Transitioning your horse from winter to spring
Wait for 6 to 8 inches of plant growth before allowing your horse to graze in spring.


Winter is coming to an end, and the spring training season is right around the corner. If you live in a cold climate, your horse has likely spent the last few months with limited physical activity. Starting with high-intensity exercise at the first sign of warm weather is a recipe for injury and frustration.

In addition, spring brings fresh new forage – tasty grasses that your horse’s stomach will object to after a season spent eating dry hay and pellet feed. Here’s what you need to know to help your equine get ready for spring:

Check the hooves

“Poor blood flow in the hooves leads to fewer nutrients.”

As the saying goes, no hoof means no horse. Before increasing your equine’s physical activity, make sure its feet are healthy and able to support the stress of performing. According to Equus Magazine, a horse’s hooves grow slowly in winter. Terry Dokken, president of the Minnesota Farriers Association, explained that because horses don’t get as much physical activity in winter, their hooves don’t see the same amount of blood flow as they do in warmer months. Thus, fewer nutrients are delivered to the hooves.

While slow growth saves you from having to trim and shoe the hooves, it also means any cracks that existed in fall or winter will take extra time to grow out. If your equine’s hooves have any defects, schedule a visit to your farrier for a shoeing or other treatment. You can also give your horse Finish Line’s Horse-Shoe, made primarily from pure biotin, to support the integrity of the hoof wall. Horse-Shoe also contains calcium iodate and niacinamide to promote better circulation, helping the biotin and other nutrients reach the hooves.

Ease into exercise

Your horse has likely lost some muscle mass over the winter, so don’t work it too hard it the beginning. Start with gentle exercises to warm the muscles, and focus on strengthening the bones and tendons to prevent injury down the line. Speaking with TheHorse.com, professor and specialist Steve Jones said inactivity during the winter leads to brittle bones and weak tendons.

“The unique thing about a horse is that when you exercise him, he actually has bone remodeling,” Jones explained to the publication. “The bone softens and then starts repairing itself for that activity level. Tendons do the same thing.”

“Monitor your horse for signs of excessive soreness or attitude.”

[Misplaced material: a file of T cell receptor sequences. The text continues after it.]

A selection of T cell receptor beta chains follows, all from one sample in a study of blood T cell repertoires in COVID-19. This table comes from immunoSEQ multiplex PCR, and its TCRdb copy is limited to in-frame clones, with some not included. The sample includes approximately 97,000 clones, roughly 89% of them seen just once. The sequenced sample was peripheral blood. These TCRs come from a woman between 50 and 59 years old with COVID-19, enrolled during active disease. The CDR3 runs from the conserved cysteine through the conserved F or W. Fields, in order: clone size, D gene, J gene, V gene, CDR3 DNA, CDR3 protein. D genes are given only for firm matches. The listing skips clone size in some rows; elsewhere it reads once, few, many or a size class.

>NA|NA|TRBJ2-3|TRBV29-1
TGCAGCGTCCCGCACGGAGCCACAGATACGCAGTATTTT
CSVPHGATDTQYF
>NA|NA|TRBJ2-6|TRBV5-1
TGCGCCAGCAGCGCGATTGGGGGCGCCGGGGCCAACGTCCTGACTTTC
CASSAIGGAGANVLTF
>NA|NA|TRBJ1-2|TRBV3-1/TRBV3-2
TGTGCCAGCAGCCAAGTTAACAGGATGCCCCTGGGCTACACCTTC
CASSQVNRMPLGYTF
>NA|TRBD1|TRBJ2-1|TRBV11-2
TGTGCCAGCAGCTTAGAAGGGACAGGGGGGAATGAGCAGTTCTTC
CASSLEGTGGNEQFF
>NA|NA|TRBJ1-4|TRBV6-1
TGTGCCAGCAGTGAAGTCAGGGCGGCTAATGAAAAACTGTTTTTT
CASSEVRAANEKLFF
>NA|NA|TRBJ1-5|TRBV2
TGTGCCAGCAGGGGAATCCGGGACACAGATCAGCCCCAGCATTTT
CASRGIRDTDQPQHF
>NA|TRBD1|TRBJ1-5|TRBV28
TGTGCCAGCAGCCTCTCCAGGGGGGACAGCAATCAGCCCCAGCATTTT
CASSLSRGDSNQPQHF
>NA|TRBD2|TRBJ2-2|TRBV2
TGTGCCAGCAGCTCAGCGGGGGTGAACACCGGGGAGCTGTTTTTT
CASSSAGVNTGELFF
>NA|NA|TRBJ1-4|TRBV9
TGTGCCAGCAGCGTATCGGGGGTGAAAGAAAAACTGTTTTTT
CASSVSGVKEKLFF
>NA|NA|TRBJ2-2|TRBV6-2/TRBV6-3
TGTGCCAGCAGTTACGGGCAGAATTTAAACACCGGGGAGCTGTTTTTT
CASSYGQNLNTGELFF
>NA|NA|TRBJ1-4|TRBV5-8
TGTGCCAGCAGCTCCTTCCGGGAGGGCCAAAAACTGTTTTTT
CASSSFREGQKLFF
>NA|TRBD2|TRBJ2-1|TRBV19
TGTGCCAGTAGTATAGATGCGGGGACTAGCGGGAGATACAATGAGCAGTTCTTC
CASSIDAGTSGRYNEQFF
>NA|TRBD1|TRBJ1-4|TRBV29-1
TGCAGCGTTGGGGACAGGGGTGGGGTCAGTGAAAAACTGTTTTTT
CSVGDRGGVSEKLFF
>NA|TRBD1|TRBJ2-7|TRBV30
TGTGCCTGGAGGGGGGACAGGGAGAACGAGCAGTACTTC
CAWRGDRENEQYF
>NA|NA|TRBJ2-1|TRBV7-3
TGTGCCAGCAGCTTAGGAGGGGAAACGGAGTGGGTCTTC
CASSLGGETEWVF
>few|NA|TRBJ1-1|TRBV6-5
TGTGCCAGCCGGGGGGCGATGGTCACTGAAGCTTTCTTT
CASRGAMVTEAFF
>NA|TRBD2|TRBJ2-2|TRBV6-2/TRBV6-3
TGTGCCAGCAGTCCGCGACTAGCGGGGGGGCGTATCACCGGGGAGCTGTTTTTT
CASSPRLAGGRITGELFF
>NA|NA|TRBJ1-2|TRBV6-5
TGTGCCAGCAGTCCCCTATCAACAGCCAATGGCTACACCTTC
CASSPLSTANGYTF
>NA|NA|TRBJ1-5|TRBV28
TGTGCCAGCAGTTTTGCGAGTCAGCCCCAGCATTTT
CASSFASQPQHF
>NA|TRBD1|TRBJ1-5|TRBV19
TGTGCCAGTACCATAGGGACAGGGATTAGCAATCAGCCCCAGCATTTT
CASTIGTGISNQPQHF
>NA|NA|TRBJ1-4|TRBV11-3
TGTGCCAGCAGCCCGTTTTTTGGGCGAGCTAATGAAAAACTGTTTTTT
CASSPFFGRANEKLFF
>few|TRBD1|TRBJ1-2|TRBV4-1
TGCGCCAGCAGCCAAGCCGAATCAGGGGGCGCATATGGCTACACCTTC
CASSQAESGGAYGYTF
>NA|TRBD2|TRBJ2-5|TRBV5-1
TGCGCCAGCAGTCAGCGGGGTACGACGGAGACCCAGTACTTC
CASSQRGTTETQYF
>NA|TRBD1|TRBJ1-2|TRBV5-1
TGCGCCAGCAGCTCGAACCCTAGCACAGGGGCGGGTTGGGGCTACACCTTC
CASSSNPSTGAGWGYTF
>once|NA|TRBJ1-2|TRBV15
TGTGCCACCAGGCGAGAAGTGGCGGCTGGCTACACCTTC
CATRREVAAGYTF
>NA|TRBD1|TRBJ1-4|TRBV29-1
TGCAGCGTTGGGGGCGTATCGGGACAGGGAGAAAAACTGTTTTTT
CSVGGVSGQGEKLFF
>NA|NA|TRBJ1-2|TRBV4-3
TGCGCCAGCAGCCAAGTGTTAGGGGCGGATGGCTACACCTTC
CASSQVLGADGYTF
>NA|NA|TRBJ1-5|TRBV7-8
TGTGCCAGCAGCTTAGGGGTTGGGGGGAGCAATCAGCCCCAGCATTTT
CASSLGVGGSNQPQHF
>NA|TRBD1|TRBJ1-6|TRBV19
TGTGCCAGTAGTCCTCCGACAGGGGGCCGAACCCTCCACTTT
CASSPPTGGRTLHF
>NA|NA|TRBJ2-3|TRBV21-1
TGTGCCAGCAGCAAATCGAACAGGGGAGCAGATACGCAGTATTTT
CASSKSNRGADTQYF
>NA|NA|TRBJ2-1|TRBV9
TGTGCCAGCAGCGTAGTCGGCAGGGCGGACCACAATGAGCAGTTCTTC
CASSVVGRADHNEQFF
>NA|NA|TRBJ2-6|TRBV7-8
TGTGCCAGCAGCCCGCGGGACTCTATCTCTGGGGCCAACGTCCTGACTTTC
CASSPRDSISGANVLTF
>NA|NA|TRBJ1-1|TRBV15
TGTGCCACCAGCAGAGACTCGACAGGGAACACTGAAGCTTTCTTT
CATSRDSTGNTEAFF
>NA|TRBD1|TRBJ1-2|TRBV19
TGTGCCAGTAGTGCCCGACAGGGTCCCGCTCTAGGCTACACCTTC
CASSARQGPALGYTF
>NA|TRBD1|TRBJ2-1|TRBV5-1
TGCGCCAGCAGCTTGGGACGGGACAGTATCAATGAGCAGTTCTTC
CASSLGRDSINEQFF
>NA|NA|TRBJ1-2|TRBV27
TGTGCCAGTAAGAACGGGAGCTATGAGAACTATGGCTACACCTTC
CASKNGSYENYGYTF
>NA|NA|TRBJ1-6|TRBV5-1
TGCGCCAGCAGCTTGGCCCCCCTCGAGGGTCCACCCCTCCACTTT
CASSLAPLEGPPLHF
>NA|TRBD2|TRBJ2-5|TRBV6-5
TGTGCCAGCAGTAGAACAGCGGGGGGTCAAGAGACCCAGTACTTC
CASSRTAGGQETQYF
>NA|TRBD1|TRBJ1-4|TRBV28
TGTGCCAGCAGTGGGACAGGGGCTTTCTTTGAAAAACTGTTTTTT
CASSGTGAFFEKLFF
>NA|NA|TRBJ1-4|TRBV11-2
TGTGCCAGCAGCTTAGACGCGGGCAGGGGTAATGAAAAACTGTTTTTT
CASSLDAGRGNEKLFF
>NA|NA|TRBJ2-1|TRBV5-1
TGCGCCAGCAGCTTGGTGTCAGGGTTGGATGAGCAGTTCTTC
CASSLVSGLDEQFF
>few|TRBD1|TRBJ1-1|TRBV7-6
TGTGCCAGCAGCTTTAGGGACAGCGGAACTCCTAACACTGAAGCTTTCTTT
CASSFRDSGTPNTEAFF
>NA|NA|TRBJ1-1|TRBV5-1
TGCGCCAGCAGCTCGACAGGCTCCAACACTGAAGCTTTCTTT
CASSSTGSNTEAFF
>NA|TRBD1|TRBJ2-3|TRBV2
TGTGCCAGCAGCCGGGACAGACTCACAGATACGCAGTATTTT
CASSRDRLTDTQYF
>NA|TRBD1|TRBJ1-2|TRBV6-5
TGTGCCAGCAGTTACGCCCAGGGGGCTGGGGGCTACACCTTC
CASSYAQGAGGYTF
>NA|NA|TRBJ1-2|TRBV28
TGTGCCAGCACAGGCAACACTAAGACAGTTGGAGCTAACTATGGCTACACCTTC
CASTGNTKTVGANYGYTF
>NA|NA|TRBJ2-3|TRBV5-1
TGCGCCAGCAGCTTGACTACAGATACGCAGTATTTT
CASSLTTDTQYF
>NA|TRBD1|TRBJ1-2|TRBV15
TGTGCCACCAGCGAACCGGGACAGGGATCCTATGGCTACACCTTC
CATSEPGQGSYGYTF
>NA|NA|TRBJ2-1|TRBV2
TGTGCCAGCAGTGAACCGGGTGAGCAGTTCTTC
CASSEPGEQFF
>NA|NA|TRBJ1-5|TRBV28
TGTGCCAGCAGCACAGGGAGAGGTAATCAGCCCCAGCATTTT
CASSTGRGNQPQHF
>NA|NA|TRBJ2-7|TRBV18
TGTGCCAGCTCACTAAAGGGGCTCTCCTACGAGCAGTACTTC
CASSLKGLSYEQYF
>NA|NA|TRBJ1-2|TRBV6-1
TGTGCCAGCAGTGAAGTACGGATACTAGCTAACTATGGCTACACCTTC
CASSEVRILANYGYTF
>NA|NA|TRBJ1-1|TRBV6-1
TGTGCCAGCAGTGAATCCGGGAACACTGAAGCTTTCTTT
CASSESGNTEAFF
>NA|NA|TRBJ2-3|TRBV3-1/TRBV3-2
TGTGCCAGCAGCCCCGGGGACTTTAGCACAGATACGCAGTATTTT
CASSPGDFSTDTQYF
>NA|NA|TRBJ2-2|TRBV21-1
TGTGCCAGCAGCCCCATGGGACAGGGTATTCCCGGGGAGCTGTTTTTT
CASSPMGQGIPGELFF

Keep your initial training sessions to about 20 minutes of light work, beginning and ending each with a soft-warm up and cool-down. Monitor your horse after each session, checking for signs of excessive soreness or attitude. If it seems ready proceed, increase the length and intensity of your sessions. Be sure to give your equine at least one day off per week and vary its routine with different exercises.

The Trail Rider Magazine provided a simple, four-week plan designed to help horses in good health adjust to intense spring training. Start with 30 minute walks during the first week, then add 10 minutes of trotting during the second. Increase the trotting to 30 minutes the third week, and finally add some cantering during the last week.

The amount of time it takes your horse to reach its physical peak depends on its level of fitness during the prior fall. An animal that was sound before the cold set in will take less time to adjust back to exercise.

Adjust the diet

Your horse is quite eager to graze on fresh pasture, but letting it eat to its heart’s content at the start of spring leads to stomach problems. As the University of Minnesota detailed, suddenly switching to a spring diet disrupts the microorganisms in the horse’s hindgut, resulting in colic. In addition, the large amount of simple sugars present in new spring forage leads to laminitis if consumed in excess.

Instead of letting your horse graze at the start of spring, wait until the grass reaches 6 to 8 inches tall. Otherwise, you compromise the plant’s ability to perform photosynthesis, essentially starving it and causing it to die at the root. This means your pasture will be devoid of plants for the rest of the season.

At the start, keep grazing time to 15 minutes per day and continue to sustain the remainder of the equine’s diet with hay. Add another 15 minutes of pasture time every day until reaching a total of four to five hours.

Follow these tips, and you and your horse should have little trouble adjusting to a spring training and feeding regimen.



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